After finding out my father was unavailable, I went immediately into my confession. The seminar leader had provided the format for it; essentially you start the conversation by revealing something that you have been inauthentic about and from there explain how being truthful can help the relationship evolve. My mother’s reaction: “I’m surprised, yet I’m not surprised...Your Facebook friends seemed normal...I don’t approve of that lifestyle because I love your father...You could be doing worse things, I suppose...I want you to know, though, that no matter what I still love you...Your father and I, we’re not hicks from the sticks; you should never feel that you can’t talk to us.”

I had asked her not to tell my father as I wanted to reveal the truth myself when he was home later that evening. I called him during the middle of his favorite team’s hockey game, asking him if it might be okay if he took a minute to talk to me. He replied in the affirmative and I proceeded to rehash the confession I had made to my mother. His reply, very simply: “You are who you are.” My father always had a bit of a Zen attitude, so this came as no surprise. Still, I was a bit anxious to extract more of a response so I continued to blab about how he had raised me to be an independent thinker who could make decisions for myself and consciously question the dominant social norms and values. His response was mostly quiet but clearly accepting.

Interestingly, in taking the lead establishing authenticity, I opened up the conversation for further intimacy with my parents. This conversation snowballed into other realms, including the revelation that both of my parents, like my brother and I, had been bullied as children. I had previously been unaware that the entire family story centered around both generations, my parents’ and my brother’s and mine, having inferiority complexes. It was amazing to see how authentic sharing on one topic could unleash the floodgates for greater connection with my family. I felt liberated and closer to them at the same time.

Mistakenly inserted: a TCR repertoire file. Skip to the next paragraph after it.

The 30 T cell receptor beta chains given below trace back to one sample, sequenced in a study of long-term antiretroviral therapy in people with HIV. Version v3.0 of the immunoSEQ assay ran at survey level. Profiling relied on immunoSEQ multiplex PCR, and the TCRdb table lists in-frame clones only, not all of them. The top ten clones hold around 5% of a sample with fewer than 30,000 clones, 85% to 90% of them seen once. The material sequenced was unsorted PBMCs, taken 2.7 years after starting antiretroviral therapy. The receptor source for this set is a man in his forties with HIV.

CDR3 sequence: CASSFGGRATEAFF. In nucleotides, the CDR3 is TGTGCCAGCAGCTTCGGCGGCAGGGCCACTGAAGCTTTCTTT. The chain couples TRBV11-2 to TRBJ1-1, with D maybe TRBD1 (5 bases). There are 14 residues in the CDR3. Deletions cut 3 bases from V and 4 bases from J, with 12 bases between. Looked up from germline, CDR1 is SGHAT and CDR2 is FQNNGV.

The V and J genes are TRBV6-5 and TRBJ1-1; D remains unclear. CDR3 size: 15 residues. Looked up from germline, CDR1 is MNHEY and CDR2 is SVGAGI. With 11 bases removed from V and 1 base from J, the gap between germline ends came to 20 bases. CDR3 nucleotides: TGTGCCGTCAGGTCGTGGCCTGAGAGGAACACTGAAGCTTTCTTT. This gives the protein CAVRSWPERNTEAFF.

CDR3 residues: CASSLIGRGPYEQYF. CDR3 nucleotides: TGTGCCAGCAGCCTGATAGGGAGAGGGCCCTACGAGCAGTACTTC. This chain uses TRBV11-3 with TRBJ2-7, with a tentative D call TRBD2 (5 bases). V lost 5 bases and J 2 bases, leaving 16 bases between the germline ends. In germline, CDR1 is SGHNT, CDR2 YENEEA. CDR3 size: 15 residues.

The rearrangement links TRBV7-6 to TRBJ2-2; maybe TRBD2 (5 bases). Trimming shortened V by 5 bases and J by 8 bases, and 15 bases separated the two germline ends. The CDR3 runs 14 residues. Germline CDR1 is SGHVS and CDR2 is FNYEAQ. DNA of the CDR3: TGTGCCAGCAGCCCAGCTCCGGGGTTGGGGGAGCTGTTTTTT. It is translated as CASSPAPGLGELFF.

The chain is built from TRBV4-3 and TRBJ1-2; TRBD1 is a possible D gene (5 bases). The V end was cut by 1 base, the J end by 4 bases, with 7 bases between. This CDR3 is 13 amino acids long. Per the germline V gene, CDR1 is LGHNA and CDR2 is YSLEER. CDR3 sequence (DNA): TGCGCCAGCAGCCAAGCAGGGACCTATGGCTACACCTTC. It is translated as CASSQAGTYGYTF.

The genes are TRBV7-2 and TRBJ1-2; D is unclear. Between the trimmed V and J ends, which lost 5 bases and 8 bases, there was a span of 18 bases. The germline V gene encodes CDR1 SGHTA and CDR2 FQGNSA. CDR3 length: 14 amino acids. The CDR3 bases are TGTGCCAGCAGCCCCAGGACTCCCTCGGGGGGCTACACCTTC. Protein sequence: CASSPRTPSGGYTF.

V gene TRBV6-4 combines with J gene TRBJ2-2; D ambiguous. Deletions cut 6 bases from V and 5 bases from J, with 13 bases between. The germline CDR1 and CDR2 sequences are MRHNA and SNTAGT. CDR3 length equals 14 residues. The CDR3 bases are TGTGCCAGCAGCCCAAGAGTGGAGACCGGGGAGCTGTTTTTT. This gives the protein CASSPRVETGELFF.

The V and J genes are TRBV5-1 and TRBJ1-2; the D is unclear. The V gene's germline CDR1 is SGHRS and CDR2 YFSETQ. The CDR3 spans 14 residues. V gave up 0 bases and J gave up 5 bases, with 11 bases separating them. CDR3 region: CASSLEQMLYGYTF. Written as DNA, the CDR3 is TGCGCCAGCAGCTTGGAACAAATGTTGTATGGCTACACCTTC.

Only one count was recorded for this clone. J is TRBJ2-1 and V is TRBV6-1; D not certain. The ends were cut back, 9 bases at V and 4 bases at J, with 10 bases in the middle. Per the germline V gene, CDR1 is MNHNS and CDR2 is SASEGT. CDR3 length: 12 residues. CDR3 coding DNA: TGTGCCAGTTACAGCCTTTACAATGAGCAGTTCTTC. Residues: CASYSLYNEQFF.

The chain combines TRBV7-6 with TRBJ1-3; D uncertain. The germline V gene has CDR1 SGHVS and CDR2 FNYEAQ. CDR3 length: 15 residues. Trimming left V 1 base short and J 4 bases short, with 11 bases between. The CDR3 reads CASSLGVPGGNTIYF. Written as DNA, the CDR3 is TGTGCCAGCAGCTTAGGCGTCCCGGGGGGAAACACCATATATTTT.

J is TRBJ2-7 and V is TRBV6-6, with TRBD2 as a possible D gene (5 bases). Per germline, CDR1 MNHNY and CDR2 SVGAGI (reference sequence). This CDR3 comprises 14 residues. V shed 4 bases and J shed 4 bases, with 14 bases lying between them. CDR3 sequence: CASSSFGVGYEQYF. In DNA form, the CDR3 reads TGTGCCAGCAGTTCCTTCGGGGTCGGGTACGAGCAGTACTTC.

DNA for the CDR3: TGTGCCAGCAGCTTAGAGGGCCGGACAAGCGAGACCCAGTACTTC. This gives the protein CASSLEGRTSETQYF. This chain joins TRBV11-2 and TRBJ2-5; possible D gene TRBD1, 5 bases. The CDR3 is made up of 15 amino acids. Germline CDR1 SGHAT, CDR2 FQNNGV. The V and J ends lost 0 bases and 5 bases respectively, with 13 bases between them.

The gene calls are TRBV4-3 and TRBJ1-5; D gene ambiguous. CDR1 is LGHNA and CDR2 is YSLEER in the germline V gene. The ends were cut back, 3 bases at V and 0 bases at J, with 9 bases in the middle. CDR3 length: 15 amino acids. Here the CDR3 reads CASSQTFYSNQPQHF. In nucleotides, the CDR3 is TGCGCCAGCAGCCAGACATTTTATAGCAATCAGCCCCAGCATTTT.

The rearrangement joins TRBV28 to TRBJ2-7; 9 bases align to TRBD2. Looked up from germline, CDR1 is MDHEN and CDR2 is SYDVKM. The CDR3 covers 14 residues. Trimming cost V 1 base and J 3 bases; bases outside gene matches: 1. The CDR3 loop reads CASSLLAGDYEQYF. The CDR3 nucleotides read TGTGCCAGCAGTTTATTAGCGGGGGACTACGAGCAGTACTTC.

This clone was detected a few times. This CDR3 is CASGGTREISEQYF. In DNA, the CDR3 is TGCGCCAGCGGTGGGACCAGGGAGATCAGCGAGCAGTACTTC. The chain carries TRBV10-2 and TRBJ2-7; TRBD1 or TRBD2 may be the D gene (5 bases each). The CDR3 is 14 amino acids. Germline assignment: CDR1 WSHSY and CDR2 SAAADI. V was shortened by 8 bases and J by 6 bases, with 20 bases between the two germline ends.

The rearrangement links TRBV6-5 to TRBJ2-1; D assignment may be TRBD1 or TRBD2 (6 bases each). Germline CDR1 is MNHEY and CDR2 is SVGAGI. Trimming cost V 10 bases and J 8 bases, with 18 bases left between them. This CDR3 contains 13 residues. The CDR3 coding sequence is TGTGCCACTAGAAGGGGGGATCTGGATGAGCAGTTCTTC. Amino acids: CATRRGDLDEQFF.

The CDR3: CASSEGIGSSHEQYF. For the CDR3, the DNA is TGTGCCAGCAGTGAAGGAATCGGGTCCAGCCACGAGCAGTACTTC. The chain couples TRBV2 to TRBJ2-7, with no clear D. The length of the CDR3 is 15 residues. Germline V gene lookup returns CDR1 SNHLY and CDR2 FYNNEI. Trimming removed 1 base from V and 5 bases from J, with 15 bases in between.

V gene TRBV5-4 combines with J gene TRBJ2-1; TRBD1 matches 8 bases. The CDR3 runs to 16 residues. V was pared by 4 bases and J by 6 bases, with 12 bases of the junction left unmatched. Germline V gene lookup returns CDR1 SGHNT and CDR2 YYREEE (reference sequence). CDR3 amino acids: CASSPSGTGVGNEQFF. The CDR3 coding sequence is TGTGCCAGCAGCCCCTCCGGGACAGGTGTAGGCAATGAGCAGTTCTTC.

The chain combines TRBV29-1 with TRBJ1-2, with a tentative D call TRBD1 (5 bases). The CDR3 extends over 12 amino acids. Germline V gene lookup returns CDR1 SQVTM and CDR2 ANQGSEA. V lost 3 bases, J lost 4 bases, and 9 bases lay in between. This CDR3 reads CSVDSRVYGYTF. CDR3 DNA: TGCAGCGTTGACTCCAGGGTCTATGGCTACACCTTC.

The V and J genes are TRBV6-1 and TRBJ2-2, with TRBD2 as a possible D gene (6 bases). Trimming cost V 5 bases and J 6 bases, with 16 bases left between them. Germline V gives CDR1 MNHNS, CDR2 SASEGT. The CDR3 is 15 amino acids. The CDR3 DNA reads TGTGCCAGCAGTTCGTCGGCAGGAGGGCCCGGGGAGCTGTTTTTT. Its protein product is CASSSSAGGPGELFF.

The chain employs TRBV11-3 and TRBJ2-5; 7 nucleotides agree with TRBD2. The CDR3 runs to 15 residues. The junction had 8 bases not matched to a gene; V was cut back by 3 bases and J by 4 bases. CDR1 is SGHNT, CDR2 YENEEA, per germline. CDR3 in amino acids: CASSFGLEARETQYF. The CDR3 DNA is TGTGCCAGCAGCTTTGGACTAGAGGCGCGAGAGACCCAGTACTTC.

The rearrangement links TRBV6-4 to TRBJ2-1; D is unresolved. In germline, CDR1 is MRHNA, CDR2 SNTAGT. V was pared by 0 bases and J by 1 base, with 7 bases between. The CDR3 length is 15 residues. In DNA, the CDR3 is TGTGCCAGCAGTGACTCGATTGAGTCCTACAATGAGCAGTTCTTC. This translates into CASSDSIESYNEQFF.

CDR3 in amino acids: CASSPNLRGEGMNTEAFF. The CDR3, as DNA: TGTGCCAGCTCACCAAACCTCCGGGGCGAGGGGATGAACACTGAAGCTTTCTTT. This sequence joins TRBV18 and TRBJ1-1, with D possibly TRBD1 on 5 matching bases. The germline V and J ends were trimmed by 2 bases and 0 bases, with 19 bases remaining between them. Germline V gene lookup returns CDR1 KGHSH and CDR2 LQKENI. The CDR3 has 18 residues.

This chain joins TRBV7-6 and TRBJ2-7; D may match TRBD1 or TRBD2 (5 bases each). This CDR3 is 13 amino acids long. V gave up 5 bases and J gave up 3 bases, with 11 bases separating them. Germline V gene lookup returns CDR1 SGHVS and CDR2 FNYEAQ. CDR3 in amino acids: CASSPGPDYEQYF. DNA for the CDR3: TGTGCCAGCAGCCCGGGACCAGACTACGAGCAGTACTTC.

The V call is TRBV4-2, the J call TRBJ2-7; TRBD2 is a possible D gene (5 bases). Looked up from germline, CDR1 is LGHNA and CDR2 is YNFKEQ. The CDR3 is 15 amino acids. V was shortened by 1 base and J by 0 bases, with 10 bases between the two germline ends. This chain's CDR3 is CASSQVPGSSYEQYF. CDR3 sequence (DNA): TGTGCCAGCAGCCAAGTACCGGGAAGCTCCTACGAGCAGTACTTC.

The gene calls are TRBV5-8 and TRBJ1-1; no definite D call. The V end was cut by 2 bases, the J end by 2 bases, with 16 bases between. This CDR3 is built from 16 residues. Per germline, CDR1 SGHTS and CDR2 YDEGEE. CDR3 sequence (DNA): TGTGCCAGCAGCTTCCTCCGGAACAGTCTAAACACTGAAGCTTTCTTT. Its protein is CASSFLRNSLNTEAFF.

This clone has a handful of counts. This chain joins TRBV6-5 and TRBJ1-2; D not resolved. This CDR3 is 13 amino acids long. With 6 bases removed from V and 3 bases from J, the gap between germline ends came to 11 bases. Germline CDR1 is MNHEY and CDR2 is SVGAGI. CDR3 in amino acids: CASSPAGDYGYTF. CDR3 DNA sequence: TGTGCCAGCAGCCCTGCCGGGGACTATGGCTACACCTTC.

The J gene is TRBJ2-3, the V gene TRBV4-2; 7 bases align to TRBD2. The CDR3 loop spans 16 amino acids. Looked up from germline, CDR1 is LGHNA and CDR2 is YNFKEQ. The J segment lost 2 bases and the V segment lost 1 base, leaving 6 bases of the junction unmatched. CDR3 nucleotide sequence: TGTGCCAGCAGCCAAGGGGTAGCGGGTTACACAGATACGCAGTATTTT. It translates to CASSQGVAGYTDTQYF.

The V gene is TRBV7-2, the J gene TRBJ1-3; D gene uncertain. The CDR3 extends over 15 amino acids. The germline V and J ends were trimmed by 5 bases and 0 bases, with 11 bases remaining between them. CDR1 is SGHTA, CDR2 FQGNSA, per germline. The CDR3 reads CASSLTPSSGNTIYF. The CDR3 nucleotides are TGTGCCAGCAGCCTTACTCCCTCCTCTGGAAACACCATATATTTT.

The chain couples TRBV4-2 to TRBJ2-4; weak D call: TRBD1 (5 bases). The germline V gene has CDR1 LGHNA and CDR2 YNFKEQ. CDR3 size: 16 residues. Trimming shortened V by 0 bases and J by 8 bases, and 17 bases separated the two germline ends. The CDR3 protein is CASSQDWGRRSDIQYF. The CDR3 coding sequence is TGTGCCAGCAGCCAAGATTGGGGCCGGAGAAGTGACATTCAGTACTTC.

Claire’s Reveal
I have been always close to my family, which consists of my two parents and one sibling. I chose to open up to my parents at a point in my life when I was experiencing stress and self-doubt. My parents had always provided me with support, stability, and unconditional love. I felt that I had made some mistakes in other areas of my life and I wanted to talk to people who had known me since the beginning and would not judge me. I wanted to know that they would still love me, even if they did not approve of all the decisions I had made in my life.

I live close to my parents and it is a lot easier for me to see them in person, than it is for Audrey to see hers. I had been wanting to tell my parents for a while. One day, I was visiting them. I really wanted to talk about it and kept looking for the right lead-in. We were joking about my sister’s and my teen years and her rebellious phase. I brought up, with my mother, the inconsistency of her having been the Junior High and High School youth leader at our church and leading a discussion on sex with a group of other people’s teenagers, yet her never having been really receptive to discussing sex with us when we were in high school or college, including one occasion when my sister sought her out. I asked them, “What would you say if I told you that my husband and I both had lovers.” They both paused and were clearly startled, not expecting me to drop this bomb on them.

My mother’s response: “Infidelity is rarely the problem. It’s usually a symptom. This would leave me to believe that something was wrong in your marriage.” My father’s response: “I know that this would really hurt me if I learned that your mother had a lover, and I have never wanted to hurt her. This has never been an option for us because we don’t want to hurt each other.”

I tried to explain that my husband and I were not “cheating” on each other. This was something we decided to go into together, that we were honest and open and supportive of each other. I do not think my parents really got it. They still loved me and were supportive of me, especially in the other life challenges I was facing, but it was clear that they thought that what I was doing was harmful for my marriage and my family and that they hoped this was just a passing phase in my life.

A few days later, my liberal Catholic mother sent me the write-up for a talk she gave to her Bible study group that she felt “might be helpful.” The title was “Repent or Perish.” She had helpfully highlighted the passage about Jesus coming upon the townspeople who were about to stone the adulteress to death. If you know the Bible, it’s the one with the line: “Let he who is without sin cast the first stone.” It was not a hell-fire or brimstone Bible commentary, but was full of Jesus’ love and capacity to forgive us. I wondered if this was her attempt at empathy.

I shared this incident with my sister, to whom I am very close, via text. I had already told her about my husband and me being swingers and she was non-judgmental and supportive. We both love our parents and laugh about their peculiarities. Her one line response: “Code Name Jezebel.”